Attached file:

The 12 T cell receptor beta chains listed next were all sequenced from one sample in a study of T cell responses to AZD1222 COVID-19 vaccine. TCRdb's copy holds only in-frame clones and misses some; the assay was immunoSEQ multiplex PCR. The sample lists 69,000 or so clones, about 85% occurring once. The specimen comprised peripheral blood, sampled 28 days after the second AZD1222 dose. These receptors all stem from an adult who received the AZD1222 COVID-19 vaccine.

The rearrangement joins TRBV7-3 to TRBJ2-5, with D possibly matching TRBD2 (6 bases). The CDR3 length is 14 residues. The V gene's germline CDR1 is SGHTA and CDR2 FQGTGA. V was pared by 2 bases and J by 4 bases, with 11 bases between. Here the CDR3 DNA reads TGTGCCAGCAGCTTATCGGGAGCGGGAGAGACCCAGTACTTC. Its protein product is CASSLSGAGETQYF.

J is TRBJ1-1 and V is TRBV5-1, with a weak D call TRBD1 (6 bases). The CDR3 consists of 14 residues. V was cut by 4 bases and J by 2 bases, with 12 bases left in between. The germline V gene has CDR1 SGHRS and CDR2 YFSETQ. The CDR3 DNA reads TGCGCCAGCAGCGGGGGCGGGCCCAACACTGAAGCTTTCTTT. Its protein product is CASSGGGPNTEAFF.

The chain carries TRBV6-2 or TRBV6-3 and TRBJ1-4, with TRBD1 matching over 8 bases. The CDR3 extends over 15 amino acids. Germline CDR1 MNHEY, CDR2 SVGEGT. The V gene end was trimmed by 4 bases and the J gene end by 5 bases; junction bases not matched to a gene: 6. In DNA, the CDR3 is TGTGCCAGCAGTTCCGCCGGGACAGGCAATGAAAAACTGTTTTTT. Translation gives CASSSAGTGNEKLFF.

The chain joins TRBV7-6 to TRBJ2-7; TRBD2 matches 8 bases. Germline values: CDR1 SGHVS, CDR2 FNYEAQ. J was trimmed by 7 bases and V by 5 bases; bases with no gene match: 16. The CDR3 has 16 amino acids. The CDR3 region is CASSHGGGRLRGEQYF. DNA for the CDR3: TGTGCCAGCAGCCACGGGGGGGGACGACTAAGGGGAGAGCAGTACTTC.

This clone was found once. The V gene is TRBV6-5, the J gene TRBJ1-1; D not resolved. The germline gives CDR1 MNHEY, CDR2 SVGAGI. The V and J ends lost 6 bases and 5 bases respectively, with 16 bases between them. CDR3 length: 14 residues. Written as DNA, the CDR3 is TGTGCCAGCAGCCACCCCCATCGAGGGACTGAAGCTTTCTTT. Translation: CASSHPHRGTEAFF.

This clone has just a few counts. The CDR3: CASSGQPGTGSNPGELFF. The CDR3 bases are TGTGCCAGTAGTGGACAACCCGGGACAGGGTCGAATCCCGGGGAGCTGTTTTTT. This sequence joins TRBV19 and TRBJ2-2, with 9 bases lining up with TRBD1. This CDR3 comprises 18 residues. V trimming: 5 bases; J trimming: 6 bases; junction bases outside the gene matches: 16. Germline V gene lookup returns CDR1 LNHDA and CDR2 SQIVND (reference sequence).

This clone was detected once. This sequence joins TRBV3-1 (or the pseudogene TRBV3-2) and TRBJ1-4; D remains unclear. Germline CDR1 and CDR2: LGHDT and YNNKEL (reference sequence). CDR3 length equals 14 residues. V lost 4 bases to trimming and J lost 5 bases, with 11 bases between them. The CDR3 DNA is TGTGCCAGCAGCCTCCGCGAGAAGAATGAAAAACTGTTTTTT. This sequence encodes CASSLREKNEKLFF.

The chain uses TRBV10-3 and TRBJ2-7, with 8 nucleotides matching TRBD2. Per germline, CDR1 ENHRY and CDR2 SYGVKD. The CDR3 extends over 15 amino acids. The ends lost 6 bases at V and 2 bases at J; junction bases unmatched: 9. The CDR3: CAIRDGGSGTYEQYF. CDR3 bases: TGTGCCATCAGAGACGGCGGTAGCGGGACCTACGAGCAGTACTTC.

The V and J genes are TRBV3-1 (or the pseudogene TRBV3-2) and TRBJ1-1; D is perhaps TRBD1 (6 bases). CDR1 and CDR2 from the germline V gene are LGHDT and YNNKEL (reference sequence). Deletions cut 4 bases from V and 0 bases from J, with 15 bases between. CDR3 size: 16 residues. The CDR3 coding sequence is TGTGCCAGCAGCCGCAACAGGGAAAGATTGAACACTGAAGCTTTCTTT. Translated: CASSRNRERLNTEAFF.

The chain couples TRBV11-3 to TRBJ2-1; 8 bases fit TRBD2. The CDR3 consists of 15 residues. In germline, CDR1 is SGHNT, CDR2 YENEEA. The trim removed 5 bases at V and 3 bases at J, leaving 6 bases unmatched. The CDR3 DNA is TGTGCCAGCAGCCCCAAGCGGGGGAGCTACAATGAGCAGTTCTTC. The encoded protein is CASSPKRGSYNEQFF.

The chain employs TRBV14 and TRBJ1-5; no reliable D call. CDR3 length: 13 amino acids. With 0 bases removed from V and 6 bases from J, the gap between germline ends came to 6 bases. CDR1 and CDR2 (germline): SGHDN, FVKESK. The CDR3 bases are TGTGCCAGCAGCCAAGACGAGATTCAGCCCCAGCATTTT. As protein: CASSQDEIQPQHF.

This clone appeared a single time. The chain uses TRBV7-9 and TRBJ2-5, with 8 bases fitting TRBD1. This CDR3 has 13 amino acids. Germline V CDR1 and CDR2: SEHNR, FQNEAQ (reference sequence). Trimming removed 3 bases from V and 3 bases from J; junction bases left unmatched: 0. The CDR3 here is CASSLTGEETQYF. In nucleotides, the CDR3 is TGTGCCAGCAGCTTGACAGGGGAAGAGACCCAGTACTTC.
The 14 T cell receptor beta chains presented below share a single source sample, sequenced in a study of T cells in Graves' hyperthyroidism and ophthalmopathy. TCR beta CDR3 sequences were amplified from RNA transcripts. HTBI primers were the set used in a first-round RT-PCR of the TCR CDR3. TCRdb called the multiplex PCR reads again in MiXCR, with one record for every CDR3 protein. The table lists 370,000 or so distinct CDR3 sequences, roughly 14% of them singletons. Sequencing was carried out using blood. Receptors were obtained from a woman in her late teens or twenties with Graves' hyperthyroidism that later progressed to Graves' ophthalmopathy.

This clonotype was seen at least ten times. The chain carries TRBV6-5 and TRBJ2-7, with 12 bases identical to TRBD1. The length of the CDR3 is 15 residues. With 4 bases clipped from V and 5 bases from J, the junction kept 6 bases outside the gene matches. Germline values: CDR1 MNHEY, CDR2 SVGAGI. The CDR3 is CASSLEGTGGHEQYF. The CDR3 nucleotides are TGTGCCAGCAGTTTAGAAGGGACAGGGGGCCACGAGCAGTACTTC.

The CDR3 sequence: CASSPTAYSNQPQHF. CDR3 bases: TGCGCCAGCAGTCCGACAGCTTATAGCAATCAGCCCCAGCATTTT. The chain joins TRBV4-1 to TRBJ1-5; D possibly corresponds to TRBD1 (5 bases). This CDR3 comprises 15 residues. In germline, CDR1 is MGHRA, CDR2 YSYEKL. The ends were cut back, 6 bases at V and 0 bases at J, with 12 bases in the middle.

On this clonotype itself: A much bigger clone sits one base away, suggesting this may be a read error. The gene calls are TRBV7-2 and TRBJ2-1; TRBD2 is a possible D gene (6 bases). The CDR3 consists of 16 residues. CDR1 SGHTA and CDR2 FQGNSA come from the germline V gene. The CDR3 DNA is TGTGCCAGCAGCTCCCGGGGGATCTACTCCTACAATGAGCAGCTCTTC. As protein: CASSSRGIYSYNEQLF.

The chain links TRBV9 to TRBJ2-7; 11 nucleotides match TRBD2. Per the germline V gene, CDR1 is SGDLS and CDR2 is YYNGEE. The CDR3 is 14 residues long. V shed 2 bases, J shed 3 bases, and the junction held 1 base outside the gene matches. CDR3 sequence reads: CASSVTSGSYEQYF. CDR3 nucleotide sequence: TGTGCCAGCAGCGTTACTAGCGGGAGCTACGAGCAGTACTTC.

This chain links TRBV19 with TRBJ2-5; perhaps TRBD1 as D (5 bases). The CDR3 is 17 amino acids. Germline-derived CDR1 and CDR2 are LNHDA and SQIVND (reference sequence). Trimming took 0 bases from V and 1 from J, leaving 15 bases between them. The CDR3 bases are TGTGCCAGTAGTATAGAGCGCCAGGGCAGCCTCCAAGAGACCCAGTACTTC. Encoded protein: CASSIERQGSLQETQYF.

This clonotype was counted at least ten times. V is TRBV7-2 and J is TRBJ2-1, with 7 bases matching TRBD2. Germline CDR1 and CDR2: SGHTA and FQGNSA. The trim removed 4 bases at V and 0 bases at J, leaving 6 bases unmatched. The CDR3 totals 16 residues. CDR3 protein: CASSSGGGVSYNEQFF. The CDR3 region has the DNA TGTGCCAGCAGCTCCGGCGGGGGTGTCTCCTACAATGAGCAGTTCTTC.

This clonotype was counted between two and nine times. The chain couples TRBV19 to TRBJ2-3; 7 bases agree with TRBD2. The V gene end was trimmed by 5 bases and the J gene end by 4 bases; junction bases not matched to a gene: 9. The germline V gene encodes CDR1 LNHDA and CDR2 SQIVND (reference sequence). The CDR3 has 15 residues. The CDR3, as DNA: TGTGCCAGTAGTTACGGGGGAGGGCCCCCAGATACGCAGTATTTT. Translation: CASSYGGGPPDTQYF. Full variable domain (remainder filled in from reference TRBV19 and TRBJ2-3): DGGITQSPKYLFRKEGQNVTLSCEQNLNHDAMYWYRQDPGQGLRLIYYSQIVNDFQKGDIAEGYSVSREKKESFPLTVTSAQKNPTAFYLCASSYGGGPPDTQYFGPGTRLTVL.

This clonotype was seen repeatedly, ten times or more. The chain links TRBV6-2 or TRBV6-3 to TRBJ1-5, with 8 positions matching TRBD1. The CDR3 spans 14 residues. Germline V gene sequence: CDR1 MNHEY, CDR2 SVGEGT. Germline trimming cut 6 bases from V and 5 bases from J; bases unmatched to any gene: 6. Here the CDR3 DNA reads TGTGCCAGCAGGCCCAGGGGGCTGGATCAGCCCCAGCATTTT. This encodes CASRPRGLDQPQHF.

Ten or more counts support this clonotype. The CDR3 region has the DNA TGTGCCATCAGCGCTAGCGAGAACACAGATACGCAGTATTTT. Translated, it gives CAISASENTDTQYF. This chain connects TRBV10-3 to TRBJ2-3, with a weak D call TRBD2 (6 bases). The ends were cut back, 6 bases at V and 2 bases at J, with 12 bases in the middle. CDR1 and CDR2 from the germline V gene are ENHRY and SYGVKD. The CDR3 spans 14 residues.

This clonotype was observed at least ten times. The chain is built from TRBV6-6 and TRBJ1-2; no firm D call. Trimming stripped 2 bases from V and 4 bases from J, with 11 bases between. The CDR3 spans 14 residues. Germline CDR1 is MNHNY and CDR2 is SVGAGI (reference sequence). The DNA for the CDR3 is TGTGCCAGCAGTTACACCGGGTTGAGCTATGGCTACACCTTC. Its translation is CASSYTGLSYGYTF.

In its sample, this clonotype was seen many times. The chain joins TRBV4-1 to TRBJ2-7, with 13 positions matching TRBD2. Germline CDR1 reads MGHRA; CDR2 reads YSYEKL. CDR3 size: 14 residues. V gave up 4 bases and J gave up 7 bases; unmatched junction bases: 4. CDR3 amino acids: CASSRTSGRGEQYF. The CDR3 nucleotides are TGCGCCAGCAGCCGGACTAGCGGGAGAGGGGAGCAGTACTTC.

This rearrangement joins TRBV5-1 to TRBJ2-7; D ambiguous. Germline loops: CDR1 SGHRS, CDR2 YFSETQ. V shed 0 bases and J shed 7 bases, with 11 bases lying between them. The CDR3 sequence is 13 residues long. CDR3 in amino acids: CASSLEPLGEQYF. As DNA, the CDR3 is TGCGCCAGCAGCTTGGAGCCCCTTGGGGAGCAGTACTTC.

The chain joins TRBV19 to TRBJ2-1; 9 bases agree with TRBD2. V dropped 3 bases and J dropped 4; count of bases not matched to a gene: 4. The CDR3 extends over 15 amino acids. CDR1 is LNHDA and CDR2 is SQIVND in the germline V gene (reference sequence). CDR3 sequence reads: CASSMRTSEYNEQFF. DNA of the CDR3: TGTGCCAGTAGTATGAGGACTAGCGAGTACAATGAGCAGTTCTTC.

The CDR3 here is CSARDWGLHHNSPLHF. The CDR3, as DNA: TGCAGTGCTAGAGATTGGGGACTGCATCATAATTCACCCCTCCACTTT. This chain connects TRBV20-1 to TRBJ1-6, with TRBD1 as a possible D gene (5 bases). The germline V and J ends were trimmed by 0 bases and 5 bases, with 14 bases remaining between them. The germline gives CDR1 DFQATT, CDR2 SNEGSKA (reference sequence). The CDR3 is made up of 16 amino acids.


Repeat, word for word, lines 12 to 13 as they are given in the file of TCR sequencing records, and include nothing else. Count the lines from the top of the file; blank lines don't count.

The chain employs TRBV14 and TRBJ1-5; no reliable D call. CDR3 length: 13 amino acids. With 0 bases removed from V and 6 bases from J, the gap between germline ends came to 6 bases. CDR1 and CDR2 (germline): SGHDN, FVKESK. The CDR3 bases are TGTGCCAGCAGCCAAGACGAGATTCAGCCCCAGCATTTT. As protein: CASSQDEIQPQHF.

This clone appeared a single time. The chain uses TRBV7-9 and TRBJ2-5, with 8 bases fitting TRBD1. This CDR3 has 13 amino acids. Germline V CDR1 and CDR2: SEHNR, FQNEAQ (reference sequence). Trimming removed 3 bases from V and 3 bases from J; junction bases left unmatched: 0. The CDR3 here is CASSLTGEETQYF. In nucleotides, the CDR3 is TGTGCCAGCAGCTTGACAGGGGAAGAGACCCAGTACTTC.